Happy Christmas -- if you haven't already been moved to Frankfurt.
That will be the message in this year's Christmas card from the British Bankers' Association, at least judging by the latest threats from the lobby group's CEO.
After the Brexit vote, bankers's fingers are "quivering" over the relocate button, Anthony Browne wrote in the Observer newspaper on Sunday. "Many smaller banks" plan to start moving operations before Christmas, the bigger ones probably in the first quarter of 2017.
This is it. Really. Last warning. It's worth taking these kind of hyperbolic statements with a double pinch of salt. They've been threatened before and there are obvious downsides in moving material amounts of staff or business abroad too hastily.
Even financiers publicly planning a move, like wealth manager Alban de Clermont-Tonnerre -- who told Le Monde he had his packing boxes ready -- are at least waiting until 2017 or the triggering of official exit talks to make a final decision.
But set aside the headache of Brexit. We should accept that there will be fewer bankers in London -- but for reasons of profitability, not politics. Lenders are reducing headcount because much of the business isn't profitable in the era of low interest rates and increased capital requirements.
Citigroup has cut enough staff in the U.K. capital that it may sub-lease office part of its London skyscraper to Her Majesty's Revenue & Customs, according to my Bloomberg News colleague Jack Sidders. The tax collector will surely find business less brisk with fewer bankers around.
That chimes with news back in March -- long before the Brexit vote -- that Barclays was also looking at doing the exact same thing. And Credit Suisse is another bank that flagged moves from London to Dublin, well before the terms "hard" or "soft" Brexit were coined.
These are the result of structural changes in the industry. Brexit is turning out to be a convenient fig-leaf for the kind of necessary cost cuts that are already underway.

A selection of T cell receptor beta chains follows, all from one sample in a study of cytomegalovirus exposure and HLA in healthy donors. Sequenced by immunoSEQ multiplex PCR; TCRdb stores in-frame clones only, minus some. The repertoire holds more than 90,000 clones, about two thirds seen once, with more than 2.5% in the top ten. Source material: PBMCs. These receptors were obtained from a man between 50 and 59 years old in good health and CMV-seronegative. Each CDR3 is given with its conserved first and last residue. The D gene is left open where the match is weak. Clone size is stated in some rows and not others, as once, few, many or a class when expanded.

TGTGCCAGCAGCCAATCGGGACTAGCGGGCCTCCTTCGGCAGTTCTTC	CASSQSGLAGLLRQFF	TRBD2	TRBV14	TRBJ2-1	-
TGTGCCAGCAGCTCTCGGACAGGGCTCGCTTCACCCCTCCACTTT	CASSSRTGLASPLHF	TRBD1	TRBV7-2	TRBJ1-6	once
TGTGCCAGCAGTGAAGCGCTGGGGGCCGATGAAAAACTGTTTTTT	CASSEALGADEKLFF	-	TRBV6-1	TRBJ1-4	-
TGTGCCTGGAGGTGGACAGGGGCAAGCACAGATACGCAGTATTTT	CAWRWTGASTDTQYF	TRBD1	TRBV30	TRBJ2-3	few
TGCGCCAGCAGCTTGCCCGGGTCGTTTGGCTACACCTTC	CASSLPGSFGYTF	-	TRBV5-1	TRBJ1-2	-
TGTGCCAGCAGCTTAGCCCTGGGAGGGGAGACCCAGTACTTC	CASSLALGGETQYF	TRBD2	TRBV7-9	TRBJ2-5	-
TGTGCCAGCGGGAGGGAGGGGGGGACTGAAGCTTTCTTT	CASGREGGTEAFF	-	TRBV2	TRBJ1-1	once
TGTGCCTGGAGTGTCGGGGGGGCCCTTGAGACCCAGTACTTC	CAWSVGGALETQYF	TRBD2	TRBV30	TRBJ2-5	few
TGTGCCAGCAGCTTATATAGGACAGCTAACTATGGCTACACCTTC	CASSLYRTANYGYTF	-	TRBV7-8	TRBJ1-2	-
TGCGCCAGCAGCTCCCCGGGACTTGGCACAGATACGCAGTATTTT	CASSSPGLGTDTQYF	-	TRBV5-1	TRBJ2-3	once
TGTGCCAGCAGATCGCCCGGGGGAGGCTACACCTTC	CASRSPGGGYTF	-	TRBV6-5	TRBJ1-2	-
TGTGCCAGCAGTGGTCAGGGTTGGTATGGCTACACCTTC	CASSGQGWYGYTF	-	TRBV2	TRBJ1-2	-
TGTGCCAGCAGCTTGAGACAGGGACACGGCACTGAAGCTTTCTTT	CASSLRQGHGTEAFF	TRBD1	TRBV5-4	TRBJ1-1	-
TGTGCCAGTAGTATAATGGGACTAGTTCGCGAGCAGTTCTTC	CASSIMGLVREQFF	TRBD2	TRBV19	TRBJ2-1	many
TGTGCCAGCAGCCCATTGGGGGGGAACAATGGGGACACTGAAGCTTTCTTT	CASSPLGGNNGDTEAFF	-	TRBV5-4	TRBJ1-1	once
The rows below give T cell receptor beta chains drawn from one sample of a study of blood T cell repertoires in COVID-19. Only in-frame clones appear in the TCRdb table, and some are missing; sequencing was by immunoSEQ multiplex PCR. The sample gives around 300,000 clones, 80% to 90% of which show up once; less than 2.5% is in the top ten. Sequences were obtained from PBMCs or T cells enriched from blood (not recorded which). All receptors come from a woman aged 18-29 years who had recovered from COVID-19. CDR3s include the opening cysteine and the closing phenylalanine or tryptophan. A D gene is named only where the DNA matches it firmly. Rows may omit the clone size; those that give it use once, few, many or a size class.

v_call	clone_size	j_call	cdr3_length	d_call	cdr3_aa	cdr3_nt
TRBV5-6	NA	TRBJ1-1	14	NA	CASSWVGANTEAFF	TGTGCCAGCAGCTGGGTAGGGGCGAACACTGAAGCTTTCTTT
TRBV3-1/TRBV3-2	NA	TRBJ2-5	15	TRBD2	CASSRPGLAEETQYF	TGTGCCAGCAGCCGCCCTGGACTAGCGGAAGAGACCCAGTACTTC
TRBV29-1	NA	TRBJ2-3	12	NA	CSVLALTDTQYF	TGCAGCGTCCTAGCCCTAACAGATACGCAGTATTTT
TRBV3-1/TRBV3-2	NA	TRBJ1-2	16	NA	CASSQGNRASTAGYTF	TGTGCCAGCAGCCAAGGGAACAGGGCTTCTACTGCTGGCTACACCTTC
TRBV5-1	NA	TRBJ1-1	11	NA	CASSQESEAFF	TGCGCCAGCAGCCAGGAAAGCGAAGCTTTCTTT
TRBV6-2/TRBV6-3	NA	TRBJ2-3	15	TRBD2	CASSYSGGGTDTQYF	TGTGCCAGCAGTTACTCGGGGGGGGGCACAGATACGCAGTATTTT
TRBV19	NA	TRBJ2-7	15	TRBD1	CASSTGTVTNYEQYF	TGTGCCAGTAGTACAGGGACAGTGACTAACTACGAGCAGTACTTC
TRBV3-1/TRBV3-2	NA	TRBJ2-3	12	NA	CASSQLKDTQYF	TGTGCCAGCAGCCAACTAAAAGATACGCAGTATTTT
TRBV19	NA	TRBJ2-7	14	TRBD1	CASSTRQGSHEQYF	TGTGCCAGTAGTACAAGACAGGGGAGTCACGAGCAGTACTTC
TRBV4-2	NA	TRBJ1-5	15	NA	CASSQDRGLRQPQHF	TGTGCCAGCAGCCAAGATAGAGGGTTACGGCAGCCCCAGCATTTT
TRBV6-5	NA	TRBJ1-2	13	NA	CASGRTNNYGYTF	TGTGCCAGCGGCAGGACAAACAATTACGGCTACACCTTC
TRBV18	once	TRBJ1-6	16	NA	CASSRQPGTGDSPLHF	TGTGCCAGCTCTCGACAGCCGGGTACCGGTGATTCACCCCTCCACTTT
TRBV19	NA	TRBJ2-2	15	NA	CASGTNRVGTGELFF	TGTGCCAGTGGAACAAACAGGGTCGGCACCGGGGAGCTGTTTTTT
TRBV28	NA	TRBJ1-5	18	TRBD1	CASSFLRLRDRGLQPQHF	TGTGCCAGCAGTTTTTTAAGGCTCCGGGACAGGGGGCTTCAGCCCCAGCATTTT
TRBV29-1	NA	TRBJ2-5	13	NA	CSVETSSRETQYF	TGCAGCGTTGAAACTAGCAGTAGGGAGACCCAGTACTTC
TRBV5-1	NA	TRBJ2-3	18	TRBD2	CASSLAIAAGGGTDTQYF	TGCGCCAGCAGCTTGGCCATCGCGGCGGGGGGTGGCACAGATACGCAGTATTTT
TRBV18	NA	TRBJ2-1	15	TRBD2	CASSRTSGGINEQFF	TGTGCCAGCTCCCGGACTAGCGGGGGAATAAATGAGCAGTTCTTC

The profitability of banks today is a more tangible problem for management than the shape of the European single market in 2019 (or 2022).
Investment banks' return on equity has shrunk to less than 9 percent in 2015 from about 12 percent in 2010. Top U.S. banks' European businesses have not always performed well. Cutting or moving U.K. staff tactically for cost reasons makes total sense. It's surely what shareholders like to see.
This also explains why banks have started to float more realistic goals than a grand Brexit bargain. The BBA is also pushing for a tax cut, asking the government to phase out an 8 percent corporation tax surcharge as part of what it calls a "normalization" of banks' tax burden.
This is slightly reminiscent of previous stand-offs between banks and government in Britain: earlier this year, HSBC decided to keep its headquarters in London after winning a cut in a U.K. bank levy that was hurting their business.
Will the lobbying work? Banks have so far had trouble getting their doom-laden message heard by Prime Minister Theresa May, largely because the U.K. economy has by and large held up since the vote.
But with the pound knocked off its perch and growing turmoil about what shape Brexit actually takes, the industry clearly hopes that will change. Just don't expect the cost cuts to stop.
This column does not necessarily reflect the opinion of Bloomberg LP and its owners.
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